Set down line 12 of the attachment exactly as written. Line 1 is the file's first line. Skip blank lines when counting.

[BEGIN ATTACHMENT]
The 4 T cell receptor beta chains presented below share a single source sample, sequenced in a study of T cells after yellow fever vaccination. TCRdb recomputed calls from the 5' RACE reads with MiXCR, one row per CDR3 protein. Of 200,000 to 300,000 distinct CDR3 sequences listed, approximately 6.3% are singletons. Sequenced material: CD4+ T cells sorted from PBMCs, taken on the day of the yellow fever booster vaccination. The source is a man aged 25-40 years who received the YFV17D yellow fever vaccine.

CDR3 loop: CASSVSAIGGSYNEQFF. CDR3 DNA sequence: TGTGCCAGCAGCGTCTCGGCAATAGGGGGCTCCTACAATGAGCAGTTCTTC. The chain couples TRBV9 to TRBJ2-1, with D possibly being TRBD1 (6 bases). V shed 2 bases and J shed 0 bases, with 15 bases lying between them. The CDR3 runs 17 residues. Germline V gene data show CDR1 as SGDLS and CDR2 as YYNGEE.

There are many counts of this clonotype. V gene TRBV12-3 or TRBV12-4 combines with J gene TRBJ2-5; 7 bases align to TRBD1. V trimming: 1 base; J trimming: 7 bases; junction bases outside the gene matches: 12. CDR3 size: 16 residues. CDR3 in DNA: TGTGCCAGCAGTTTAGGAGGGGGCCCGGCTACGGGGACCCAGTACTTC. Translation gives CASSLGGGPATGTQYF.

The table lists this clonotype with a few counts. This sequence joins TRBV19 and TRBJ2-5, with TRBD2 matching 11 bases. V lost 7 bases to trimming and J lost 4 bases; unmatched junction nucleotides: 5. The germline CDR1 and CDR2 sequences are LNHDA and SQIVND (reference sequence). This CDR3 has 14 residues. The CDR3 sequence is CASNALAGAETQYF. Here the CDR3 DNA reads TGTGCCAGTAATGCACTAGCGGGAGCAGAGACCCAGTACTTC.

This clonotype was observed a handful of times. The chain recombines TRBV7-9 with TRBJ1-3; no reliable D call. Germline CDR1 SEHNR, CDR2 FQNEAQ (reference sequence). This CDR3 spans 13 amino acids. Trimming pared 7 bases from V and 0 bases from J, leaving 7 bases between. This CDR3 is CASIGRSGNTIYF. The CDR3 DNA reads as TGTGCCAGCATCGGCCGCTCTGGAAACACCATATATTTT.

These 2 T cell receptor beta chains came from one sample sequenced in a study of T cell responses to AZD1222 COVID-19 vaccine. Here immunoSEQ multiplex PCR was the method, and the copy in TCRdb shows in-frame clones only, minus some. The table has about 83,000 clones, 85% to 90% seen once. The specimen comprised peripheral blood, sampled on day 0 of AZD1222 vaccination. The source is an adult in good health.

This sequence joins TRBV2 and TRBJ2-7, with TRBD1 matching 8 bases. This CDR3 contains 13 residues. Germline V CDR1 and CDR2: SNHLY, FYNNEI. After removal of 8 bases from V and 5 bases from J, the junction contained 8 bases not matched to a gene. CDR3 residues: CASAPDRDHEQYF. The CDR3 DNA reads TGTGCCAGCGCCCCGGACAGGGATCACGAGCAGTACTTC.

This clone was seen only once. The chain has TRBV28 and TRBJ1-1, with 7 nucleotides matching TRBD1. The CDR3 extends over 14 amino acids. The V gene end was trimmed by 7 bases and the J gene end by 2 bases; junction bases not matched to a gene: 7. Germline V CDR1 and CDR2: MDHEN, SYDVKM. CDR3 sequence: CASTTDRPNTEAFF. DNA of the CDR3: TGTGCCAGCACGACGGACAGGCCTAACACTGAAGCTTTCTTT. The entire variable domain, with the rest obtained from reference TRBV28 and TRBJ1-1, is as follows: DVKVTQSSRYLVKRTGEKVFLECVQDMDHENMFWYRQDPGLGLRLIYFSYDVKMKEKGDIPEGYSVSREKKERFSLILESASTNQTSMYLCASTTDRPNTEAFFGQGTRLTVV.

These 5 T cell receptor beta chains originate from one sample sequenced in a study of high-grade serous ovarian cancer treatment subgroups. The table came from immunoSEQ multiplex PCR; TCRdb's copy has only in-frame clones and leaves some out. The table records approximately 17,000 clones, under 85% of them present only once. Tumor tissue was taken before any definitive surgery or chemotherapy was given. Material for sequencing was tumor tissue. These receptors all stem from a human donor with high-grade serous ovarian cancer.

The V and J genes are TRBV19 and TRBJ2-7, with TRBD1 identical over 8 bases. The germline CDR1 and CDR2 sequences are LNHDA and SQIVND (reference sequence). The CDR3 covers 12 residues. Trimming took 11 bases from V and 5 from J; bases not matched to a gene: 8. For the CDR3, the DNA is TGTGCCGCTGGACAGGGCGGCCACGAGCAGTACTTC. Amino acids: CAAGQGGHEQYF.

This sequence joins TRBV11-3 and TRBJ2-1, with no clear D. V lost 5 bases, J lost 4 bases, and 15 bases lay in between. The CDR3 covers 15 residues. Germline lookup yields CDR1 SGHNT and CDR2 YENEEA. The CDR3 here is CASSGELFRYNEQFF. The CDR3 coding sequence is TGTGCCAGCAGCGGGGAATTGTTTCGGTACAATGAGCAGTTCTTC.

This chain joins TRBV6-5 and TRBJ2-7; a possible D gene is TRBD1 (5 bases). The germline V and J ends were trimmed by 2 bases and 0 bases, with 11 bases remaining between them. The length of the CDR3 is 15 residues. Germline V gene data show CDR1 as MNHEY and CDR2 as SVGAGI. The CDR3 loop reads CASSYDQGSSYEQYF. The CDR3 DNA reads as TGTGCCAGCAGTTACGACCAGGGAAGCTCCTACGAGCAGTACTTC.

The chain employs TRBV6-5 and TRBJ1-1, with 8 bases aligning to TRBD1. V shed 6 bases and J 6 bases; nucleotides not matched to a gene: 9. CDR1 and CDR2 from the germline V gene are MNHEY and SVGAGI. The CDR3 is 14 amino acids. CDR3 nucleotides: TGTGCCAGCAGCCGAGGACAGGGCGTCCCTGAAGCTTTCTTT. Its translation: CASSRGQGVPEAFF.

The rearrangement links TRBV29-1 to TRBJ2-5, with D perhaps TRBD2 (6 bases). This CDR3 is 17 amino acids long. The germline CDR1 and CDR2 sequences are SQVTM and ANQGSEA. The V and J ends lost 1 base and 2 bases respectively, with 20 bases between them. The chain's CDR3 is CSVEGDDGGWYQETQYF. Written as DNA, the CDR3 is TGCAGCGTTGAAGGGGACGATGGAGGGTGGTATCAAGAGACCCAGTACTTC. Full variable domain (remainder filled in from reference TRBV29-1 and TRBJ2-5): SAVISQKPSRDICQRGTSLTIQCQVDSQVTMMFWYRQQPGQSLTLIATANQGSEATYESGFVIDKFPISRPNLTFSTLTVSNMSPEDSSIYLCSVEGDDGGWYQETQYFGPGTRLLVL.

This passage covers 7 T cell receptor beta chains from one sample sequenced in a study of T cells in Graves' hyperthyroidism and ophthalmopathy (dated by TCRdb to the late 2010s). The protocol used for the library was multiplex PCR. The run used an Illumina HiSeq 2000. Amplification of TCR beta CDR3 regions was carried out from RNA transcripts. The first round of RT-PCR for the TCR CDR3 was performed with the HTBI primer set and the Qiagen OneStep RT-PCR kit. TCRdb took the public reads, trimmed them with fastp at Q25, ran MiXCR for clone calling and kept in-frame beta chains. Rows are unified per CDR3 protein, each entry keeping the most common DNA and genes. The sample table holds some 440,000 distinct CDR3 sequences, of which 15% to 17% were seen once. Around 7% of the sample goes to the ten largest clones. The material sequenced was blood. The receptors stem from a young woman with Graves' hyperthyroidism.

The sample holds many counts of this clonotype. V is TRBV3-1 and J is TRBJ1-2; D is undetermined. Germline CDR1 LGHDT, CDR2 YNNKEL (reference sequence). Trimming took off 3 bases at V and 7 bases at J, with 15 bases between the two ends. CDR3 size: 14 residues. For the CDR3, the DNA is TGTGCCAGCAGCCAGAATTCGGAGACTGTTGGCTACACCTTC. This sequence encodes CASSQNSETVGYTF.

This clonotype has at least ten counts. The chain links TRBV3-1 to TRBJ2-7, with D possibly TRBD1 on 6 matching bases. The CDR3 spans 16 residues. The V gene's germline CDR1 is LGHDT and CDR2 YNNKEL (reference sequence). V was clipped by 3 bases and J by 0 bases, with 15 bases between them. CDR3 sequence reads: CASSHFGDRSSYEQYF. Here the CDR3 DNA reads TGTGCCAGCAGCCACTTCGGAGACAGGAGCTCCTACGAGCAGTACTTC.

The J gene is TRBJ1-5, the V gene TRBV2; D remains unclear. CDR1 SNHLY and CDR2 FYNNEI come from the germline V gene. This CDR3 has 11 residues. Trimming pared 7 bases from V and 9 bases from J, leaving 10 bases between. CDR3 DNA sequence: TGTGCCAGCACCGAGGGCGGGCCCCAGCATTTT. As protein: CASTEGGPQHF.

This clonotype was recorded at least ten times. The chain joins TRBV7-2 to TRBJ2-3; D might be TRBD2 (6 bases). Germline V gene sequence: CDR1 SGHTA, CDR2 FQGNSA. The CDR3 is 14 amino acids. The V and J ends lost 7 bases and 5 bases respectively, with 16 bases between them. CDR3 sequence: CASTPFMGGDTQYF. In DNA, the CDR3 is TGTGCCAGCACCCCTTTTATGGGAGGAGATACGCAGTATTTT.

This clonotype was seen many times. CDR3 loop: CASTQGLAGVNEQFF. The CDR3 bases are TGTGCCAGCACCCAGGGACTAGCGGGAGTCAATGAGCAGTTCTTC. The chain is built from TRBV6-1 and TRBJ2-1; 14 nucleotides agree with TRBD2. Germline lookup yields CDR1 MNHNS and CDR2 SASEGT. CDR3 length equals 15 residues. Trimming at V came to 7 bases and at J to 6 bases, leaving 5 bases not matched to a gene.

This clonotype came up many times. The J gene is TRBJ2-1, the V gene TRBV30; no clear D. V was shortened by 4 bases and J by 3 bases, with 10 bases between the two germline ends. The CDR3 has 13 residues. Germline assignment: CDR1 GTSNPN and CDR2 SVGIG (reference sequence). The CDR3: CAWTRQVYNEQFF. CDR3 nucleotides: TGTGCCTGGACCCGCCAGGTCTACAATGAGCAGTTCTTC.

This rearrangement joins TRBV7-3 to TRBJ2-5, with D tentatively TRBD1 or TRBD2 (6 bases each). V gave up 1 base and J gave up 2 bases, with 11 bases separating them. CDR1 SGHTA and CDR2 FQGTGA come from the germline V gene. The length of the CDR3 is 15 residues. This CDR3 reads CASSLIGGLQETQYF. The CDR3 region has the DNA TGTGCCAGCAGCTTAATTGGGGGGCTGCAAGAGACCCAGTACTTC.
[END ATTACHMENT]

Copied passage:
This chain joins TRBV6-5 and TRBJ2-7; a possible D gene is TRBD1 (5 bases). The germline V and J ends were trimmed by 2 bases and 0 bases, with 11 bases remaining between them. The length of the CDR3 is 15 residues. Germline V gene data show CDR1 as MNHEY and CDR2 as SVGAGI. The CDR3 loop reads CASSYDQGSSYEQYF. The CDR3 DNA reads as TGTGCCAGCAGTTACGACCAGGGAAGCTCCTACGAGCAGTACTTC.